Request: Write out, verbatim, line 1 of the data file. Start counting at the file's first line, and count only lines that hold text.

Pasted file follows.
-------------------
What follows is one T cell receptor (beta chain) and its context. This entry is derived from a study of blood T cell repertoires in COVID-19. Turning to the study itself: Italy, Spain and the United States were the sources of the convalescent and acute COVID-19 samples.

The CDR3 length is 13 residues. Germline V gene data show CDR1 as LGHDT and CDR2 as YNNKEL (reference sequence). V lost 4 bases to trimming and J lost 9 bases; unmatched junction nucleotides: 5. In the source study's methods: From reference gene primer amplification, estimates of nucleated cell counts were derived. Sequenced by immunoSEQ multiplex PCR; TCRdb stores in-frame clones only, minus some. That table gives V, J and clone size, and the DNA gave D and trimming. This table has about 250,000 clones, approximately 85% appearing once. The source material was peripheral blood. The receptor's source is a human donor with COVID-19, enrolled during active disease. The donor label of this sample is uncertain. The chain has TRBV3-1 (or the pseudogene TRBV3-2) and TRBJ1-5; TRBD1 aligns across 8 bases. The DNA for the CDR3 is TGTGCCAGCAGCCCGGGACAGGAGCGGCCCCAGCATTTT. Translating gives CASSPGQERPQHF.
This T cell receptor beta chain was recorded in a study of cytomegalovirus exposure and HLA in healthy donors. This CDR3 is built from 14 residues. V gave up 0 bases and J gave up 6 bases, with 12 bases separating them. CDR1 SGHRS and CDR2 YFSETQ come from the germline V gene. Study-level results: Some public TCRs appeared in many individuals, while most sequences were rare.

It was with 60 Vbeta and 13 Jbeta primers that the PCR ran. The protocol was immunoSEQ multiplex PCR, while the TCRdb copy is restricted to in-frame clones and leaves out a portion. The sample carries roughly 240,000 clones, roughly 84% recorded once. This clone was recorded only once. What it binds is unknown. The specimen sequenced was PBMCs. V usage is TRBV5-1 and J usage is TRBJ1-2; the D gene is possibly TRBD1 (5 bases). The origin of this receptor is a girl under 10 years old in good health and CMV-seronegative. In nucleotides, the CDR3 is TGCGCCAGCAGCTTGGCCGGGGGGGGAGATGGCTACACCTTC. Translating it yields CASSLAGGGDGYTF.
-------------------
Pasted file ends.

What follows is one T cell receptor (beta chain) and its context. This entry is derived from a study of blood T cell repertoires in COVID-19. Turning to the study itself: Italy, Spain and the United States were the sources of the convalescent and acute COVID-19 samples.